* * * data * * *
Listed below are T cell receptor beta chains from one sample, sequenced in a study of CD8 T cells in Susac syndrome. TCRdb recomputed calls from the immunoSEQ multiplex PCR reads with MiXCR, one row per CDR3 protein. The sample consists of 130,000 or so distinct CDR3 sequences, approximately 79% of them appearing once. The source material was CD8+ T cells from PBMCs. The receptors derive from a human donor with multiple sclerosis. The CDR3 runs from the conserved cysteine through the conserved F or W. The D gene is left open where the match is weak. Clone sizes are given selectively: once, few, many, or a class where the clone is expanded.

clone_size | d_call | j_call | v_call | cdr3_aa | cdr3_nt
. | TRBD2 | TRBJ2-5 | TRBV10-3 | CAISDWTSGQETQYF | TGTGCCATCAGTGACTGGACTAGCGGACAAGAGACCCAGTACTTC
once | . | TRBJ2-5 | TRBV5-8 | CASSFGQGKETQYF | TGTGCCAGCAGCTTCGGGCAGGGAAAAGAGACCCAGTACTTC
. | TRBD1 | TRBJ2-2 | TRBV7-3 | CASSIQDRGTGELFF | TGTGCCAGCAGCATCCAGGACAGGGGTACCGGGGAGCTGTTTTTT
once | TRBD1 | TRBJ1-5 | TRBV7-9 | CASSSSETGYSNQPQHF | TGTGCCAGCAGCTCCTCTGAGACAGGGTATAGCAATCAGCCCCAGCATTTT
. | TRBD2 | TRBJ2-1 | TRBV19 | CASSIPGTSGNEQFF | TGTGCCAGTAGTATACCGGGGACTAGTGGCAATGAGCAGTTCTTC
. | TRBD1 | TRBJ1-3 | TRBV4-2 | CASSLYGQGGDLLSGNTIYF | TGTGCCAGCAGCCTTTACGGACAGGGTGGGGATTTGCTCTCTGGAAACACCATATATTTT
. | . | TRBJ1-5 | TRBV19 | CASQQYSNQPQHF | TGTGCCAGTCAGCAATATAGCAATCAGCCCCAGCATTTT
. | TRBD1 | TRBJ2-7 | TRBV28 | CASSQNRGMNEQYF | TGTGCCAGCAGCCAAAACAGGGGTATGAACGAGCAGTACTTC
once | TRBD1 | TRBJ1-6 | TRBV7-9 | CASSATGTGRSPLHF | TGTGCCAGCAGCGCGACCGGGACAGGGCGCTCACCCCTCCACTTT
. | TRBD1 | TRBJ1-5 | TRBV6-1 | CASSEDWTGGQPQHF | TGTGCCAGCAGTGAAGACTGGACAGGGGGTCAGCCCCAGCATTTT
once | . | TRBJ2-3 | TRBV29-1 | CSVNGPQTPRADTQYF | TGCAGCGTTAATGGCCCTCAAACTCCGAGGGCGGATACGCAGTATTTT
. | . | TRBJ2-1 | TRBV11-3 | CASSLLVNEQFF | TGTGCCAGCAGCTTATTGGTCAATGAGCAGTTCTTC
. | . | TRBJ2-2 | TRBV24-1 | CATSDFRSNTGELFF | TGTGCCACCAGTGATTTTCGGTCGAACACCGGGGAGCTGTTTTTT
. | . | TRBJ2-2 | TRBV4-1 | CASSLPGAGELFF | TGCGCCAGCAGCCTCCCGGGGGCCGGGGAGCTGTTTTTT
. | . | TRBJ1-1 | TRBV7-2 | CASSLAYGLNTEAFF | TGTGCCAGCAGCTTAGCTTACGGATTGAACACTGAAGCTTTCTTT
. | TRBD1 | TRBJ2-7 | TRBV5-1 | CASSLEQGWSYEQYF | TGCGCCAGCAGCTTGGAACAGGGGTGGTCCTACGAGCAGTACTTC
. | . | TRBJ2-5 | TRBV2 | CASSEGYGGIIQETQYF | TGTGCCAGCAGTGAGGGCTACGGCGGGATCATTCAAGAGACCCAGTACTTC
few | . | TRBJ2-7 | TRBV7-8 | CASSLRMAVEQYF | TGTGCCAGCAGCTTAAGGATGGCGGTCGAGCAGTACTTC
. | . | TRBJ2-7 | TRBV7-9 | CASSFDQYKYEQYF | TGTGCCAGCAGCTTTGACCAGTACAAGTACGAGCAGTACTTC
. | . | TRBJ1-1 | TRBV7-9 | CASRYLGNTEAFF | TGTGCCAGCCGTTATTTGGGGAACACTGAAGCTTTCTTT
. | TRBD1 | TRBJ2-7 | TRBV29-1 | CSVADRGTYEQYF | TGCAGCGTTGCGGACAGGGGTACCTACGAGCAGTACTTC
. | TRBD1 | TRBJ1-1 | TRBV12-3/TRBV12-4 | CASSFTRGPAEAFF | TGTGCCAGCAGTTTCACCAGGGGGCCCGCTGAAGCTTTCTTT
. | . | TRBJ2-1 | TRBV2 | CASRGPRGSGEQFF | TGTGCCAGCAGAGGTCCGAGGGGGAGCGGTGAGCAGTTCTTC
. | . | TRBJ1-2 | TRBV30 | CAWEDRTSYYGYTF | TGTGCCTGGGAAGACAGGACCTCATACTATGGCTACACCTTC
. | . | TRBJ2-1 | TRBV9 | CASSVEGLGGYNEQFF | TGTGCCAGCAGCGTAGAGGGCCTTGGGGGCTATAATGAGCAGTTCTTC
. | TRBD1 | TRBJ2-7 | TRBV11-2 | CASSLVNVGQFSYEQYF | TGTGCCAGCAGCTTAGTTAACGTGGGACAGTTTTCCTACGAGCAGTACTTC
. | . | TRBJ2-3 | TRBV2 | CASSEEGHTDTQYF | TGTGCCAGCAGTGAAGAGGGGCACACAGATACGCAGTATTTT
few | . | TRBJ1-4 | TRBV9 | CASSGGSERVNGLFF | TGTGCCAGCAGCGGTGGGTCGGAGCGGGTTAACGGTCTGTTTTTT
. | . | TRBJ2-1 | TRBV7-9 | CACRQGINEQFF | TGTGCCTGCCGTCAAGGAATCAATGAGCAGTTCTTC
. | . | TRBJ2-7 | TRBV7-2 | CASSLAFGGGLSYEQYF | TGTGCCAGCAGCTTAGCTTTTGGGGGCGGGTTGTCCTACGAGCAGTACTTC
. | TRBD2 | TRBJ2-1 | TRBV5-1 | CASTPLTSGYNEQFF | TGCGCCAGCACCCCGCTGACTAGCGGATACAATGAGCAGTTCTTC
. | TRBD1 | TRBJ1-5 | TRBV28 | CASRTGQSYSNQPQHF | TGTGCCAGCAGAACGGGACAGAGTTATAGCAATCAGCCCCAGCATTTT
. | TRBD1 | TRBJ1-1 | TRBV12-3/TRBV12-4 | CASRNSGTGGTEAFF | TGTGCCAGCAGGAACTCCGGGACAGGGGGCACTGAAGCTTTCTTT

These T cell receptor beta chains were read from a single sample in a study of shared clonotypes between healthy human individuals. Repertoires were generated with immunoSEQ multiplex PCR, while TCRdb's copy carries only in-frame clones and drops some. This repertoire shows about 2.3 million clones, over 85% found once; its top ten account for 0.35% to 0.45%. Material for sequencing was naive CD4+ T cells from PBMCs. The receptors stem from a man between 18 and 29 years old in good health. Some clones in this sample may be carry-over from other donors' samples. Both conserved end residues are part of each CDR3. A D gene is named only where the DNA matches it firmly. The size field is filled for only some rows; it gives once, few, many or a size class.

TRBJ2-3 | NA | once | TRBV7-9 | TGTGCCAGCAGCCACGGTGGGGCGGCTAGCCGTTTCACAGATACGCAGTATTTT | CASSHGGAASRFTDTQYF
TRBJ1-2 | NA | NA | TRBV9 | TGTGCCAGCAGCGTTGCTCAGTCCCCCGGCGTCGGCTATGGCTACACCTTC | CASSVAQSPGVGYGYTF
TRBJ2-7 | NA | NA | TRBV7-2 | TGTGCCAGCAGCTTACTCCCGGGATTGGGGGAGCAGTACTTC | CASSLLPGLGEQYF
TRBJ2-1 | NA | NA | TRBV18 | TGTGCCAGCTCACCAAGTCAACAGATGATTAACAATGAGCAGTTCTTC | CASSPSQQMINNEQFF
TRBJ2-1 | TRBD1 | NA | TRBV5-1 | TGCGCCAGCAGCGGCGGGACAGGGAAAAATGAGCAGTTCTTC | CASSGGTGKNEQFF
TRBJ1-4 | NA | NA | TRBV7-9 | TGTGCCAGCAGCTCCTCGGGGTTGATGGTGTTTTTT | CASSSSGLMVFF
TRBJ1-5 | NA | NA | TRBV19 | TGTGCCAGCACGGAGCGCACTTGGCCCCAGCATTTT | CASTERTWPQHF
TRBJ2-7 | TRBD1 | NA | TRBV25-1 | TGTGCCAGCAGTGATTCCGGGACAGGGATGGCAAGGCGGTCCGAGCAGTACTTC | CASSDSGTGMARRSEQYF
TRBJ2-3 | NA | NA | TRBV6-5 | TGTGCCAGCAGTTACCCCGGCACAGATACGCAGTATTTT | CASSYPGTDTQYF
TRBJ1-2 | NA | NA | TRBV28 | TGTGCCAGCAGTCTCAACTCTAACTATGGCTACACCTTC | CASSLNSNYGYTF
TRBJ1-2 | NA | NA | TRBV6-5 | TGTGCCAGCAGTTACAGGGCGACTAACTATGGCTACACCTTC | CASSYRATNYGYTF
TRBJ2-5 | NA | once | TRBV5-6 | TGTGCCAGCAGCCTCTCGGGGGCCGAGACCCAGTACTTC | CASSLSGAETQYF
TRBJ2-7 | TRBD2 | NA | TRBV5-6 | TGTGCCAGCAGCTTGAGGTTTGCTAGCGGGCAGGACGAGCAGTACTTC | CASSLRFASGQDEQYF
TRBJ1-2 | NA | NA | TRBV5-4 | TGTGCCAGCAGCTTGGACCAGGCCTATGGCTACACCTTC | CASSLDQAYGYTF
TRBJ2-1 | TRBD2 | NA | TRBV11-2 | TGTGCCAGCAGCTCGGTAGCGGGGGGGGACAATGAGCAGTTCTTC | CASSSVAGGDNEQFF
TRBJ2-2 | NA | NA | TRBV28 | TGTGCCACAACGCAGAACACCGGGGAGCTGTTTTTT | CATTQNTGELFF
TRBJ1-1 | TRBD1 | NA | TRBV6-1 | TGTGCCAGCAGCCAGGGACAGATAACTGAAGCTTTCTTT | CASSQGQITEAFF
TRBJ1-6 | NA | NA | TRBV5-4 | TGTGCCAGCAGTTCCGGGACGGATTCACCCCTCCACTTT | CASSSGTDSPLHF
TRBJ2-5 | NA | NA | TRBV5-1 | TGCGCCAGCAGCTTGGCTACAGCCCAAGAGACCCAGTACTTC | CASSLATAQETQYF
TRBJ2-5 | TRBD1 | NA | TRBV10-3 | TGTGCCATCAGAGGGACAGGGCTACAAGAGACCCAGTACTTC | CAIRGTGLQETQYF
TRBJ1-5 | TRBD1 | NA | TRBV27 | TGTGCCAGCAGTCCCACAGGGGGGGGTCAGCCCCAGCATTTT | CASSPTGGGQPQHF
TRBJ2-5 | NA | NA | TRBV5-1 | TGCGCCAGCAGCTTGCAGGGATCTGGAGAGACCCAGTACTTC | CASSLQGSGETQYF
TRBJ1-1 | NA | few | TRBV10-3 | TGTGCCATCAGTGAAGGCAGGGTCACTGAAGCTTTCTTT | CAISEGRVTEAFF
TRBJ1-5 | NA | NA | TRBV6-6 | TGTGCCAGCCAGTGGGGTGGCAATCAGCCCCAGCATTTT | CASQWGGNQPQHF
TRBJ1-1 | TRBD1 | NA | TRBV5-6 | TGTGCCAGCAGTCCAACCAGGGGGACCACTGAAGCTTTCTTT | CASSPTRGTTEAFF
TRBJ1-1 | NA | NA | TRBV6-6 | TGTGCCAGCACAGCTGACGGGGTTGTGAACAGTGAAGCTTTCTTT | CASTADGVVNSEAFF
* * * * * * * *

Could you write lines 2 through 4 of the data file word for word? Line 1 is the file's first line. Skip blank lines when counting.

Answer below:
clone_size | d_call | j_call | v_call | cdr3_aa | cdr3_nt
. | TRBD2 | TRBJ2-5 | TRBV10-3 | CAISDWTSGQETQYF | TGTGCCATCAGTGACTGGACTAGCGGACAAGAGACCCAGTACTTC
once | . | TRBJ2-5 | TRBV5-8 | CASSFGQGKETQYF | TGTGCCAGCAGCTTCGGGCAGGGAAAAGAGACCCAGTACTTC